The Women: Part 2 – Chapter 34

It was remarkable how quickly a turbulent world could calm. In early 1974, with the war over, the country seemed to release a great exhalation of relief. The fight for rights went on, of course: Civil rights and women’s rights were a constant battle and the Stonewall riots had put gay rights in the news, too. Equality was the goal, but no longer in that hold-a-sign-and-march kind of way.

The Vietnam veterans disappeared into the landscape, hiding in plain sight among a populace that either held them in contempt or considered them not at all. The hippies changed, too; they graduated from college and left their communes and cut their hair and began to look for jobs. Even the music changed. Gone was the angry protest music of the war. Now everyone sang along to John Denver and Linda Ronstadt and Elton John. The Beatles had broken up. Janis and Jimi were dead.

Frankie was fighting for a metamorphosis of her own. She had come to the inpatient center unwillingly, or maybe not that, exactly. Unconscious was more like it.

By February, although she felt stronger, she was well aware that she could relapse in an instant, fall again to her knees. Sometimes it felt overwhelming, to think of what her life would look like from now on. So much of what had filled her up in the past few years was dark—memories, love, nightmares. She didn’t know who she was without the pain or the need to hide it.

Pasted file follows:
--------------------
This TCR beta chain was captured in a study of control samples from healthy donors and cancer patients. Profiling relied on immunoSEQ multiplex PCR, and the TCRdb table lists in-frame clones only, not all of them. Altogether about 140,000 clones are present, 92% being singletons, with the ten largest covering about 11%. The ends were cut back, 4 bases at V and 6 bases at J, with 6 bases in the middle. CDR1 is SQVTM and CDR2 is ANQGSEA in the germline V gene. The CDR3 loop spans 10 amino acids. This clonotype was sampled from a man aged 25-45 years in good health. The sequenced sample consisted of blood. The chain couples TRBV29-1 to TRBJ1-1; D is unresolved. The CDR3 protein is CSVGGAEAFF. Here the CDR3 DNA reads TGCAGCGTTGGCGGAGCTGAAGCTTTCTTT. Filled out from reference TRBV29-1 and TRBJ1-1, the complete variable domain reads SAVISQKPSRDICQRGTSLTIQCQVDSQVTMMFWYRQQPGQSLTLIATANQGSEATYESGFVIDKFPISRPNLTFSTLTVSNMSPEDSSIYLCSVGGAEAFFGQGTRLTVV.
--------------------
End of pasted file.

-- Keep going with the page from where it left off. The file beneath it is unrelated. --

But sobriety—and therapy—had given her the tools to heal. One day at a time. For the first time in years, she was sometimes able to imagine a future that didn’t include pain or pretense. She didn’t believe in “soldiering on” anymore and knew that trying to forget trauma only gave grim memories a fecund soil in which to grow. She accepted the loss of her nursing license and hoped to someday get it back, but she didn’t take that future for granted.

She still had nightmares, still sometimes woke on the floor of her dorm-like room, especially following an emotional therapy or rap session. She still longed for people who were gone from her life and whom she’d lost, but as Henry and Dr. Alden each reminded her often, regrets were a waste of time. If only was the bend in a troubling road. She learned day by day how to navigate through life, keep going, keep moving forward.

Surprisingly, of all her pains and regrets, those that had driven her to drink too much and get hooked on pills and lose her nursing license, Rye had been the easiest to exorcise.

She’d begun her treatment devastated by her choice to have an affair with a married man and destroyed by her belief in him and his love. She’d learned that she was weak, a sinner, but at the bottom of it all, deep down, she’d believed that Rye loved her. Love had somehow given her latitude to recast her terrible choice in a prettier light.

Until the day Dr. Alden had asked, “When did Rye first tell you he loved you?”